9. Early monocular defocus disrupts the normal development of receptive-field structure in V2 neurons of macaque monkeys.

    Science.gov (United States)

    Tao, Xiaofeng; Zhang, Bin; Shen, Guofu; Wensveen, Janice; Smith, Earl L; Nishimoto, Shinji; Ohzawa, Izumi; Chino, Yuzo M

    2014-10-08

    Experiencing different quality images in the two eyes soon after birth can cause amblyopia, a developmental vision disorder. Amblyopic humans show the reduced capacity for judging the relative position of a visual target in reference to nearby stimulus elements (position uncertainty) and often experience visual image distortion. Although abnormal pooling of local stimulus information by neurons beyond striate cortex (V1) is often suggested as a neural basis of these deficits, extrastriate neurons in the amblyopic brain have rarely been studied using microelectrode recording methods. The receptive field (RF) of neurons in visual area V2 in normal monkeys is made up of multiple subfields that are thought to reflect V1 inputs and are capable of encoding the spatial relationship between local stimulus features. We created primate models of anisometropic amblyopia and analyzed the RF subfield maps for multiple nearby V2 neurons of anesthetized monkeys by using dynamic two-dimensional noise stimuli and reverse correlation methods. Unlike in normal monkeys, the subfield maps of V2 neurons in amblyopic monkeys were severely disorganized: subfield maps showed higher heterogeneity within each neuron as well as across nearby neurons. Amblyopic V2 neurons exhibited robust binocular suppression and the strength of the suppression was positively correlated with the degree of hereogeneity and the severity of amblyopia in individual monkeys. Our results suggest that the disorganized subfield maps and robust binocular suppression of amblyopic V2 neurons are likely to adversely affect the higher stages of cortical processing resulting in position uncertainty and image distortion. Copyright © 2014 the authors 0270-6474/14/3413840-15$15.00/0.

  10. Vertical organization of gamma-aminobutyric acid-accumulating intrinsic neuronal systems in monkey cerebral cortex

    International Nuclear Information System (INIS)

    DeFelipe, J.; Jones, E.G.

    1985-01-01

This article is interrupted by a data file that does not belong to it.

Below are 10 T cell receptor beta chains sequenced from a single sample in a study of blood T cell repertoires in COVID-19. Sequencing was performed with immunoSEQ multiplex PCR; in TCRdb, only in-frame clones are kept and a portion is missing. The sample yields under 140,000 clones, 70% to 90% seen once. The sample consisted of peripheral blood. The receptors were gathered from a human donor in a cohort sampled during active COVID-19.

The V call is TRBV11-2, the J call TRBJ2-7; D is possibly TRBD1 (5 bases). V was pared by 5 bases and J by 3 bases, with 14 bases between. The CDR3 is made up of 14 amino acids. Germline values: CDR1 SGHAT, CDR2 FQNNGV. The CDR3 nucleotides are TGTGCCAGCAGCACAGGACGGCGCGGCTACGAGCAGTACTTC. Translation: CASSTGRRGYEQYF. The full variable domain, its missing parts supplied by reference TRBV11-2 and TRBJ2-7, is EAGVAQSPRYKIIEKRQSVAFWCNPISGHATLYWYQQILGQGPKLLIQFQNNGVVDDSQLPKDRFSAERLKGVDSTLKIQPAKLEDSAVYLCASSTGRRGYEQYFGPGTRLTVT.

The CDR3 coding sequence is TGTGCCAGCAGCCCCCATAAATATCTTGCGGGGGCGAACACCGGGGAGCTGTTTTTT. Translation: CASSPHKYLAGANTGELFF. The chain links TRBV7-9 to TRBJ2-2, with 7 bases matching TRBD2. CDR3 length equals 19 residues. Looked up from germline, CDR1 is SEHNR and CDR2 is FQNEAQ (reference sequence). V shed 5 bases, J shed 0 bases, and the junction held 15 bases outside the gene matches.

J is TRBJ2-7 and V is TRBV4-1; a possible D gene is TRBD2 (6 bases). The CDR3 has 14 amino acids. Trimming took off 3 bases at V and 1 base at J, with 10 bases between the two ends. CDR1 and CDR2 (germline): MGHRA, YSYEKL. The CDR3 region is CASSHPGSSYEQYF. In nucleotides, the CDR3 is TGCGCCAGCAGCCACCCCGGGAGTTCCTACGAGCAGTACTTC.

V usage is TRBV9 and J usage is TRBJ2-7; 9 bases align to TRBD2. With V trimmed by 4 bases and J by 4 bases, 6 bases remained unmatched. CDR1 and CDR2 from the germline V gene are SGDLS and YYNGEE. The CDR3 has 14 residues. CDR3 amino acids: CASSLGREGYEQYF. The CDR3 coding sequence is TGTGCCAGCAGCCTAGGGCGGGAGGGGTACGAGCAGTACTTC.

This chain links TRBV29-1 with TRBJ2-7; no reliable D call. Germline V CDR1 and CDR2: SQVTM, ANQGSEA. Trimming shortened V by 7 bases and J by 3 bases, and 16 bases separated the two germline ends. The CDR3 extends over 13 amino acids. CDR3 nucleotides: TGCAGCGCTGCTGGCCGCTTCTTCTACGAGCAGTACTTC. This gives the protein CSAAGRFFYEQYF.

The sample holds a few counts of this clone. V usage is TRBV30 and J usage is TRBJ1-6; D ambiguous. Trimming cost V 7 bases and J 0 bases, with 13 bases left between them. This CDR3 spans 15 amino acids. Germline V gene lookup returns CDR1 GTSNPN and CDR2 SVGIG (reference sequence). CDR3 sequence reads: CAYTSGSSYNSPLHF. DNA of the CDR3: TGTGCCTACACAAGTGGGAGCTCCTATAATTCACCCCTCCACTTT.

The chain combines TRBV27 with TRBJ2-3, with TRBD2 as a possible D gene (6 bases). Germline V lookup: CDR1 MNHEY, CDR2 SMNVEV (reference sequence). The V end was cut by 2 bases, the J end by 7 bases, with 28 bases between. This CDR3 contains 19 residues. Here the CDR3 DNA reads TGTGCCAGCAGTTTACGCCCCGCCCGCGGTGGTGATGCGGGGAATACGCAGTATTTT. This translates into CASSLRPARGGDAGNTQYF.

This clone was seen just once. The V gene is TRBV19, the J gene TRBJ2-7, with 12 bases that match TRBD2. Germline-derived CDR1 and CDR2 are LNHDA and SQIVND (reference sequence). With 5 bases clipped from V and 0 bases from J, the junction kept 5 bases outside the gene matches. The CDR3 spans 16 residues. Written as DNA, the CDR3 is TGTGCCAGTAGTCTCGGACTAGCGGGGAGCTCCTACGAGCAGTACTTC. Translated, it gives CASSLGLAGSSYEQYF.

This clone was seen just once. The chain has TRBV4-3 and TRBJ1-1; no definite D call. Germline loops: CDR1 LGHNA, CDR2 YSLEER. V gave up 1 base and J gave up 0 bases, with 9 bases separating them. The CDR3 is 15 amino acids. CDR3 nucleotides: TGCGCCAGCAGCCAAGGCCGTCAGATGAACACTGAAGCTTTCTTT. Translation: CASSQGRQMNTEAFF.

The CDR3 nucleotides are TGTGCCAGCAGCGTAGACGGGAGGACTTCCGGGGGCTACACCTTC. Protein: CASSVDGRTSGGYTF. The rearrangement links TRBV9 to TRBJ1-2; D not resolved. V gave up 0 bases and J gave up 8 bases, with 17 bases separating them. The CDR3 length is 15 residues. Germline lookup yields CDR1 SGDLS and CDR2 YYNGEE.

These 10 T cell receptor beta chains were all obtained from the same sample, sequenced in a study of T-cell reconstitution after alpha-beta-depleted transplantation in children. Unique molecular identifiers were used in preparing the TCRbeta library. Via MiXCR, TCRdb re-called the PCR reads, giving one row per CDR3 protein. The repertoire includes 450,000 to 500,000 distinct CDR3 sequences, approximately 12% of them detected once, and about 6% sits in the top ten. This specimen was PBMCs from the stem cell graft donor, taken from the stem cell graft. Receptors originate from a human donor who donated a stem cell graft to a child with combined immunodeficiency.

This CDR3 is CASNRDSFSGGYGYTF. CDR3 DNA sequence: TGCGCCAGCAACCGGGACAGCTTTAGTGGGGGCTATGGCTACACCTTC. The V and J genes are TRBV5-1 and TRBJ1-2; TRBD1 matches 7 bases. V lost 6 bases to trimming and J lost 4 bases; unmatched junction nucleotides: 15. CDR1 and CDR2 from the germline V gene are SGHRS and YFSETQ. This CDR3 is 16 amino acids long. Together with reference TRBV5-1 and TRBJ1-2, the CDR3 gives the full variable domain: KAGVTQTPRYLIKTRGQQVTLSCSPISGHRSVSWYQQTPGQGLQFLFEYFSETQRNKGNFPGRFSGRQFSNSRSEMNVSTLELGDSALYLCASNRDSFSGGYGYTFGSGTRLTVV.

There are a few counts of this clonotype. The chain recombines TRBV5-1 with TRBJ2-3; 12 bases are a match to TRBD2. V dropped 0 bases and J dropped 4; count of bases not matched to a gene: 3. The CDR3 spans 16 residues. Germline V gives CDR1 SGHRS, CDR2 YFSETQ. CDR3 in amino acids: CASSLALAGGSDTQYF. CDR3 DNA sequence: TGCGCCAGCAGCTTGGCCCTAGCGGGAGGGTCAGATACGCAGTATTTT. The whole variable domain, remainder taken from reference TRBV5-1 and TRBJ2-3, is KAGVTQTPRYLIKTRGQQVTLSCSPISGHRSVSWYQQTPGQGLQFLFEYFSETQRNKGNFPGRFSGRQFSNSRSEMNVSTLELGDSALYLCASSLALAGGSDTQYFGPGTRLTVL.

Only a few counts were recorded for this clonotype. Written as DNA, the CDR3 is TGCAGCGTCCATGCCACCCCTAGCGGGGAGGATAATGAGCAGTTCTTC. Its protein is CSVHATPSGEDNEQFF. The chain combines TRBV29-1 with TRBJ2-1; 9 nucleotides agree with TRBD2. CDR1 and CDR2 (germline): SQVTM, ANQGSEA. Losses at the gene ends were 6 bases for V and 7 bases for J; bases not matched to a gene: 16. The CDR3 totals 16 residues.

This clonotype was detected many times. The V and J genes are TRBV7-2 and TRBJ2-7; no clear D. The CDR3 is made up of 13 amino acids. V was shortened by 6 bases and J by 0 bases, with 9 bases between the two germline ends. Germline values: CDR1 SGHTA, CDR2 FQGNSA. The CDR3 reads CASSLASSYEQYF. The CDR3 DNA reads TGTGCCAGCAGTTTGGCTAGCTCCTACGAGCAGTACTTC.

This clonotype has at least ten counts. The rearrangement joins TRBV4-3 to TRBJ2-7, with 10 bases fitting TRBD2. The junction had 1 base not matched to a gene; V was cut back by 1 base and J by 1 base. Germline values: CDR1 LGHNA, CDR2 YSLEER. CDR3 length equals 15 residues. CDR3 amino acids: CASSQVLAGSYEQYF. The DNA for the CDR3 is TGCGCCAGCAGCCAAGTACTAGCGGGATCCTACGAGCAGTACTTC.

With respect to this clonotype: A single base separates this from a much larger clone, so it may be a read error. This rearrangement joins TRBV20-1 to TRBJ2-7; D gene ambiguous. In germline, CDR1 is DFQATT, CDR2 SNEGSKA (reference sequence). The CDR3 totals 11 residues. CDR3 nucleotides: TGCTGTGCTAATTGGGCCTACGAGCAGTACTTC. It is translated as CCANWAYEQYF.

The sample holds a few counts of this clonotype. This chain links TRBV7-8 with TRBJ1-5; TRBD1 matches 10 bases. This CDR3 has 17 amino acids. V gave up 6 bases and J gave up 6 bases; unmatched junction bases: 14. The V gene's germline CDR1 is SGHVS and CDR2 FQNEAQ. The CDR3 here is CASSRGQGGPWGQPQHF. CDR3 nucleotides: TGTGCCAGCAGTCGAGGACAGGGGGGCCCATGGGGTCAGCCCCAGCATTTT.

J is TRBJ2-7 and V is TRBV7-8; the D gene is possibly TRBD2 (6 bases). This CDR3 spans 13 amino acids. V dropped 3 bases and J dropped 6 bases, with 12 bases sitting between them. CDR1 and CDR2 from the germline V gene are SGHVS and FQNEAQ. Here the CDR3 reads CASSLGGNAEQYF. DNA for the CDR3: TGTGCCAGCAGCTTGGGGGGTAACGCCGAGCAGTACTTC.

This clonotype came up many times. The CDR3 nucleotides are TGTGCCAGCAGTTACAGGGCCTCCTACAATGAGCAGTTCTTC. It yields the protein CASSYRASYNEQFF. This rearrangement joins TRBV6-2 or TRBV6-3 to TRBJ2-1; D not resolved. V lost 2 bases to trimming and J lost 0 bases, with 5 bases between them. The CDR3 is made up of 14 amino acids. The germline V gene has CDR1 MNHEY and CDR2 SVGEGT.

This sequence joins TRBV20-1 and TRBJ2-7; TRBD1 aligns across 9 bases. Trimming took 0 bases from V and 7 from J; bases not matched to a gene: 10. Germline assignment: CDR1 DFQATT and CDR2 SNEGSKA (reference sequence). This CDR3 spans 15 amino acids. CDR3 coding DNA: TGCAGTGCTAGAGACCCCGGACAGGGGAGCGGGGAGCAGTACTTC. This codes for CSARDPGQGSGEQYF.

Light and electron microscopic methods were used to examine the neurons in the monkey cerebral cortex labeled autoradiographically following the uptake and transport of [ 3 H]-gamma-aminobutyric acid (GABA). Nonpyramidal cell somata in the sensory-motor areas and primary visual area (area 17) were labeled close to the injection site and at distances of 1 to 1.5 mm beyond the injection site, indicating labeling by retrograde axoplasmic transport. This labeling occurred preferentially in the vertical dimension of the cortex. Prior injections of colchicine, an inhibitor of axoplasmic transport, abolished all labeling of somata except those within the injection site. In each area, injections of superficial layers (I to III) produced labeling of clusters of cell somata in layer V, and injections of the deep layers (V and VI) produced labeling of clusters of cell somata in layers II and III. In area 17, injections of the superficial layers produced dense retrograde cell labeling in three bands: in layers IVC, VA, and VI. Vertically oriented chains of silver grains linked the injection sites with the resulting labeled cell clusters. In all areas, the labeling of cells in the horizontal dimension was insignificant. Electron microscopic examination of labeled neurons confirms that the neurons labeled at a distance from an injection site are nonpyramidal neurons, many with somata so small that they would be mistaken for neuroglial cells light microscopically. They receive few axosomatic synapses, most of which have symmetric membrane thickenings. The vertical chains of silver grains overlie neuronal processes identifiable as both dendrites and myelinated axons, but unmyelinated axons may also be included. The clusters of [ 3 H]GABA-labeled cells are joined to one another and to adjacent unlabeled cells by junctional complexes, including puncta adherentia and multi-lamellar cisternal complexes

  11. Audiovisual integration facilitates monkeys' short-term memory.

    Science.gov (United States)

    Bigelow, James; Poremba, Amy

    2016-07-01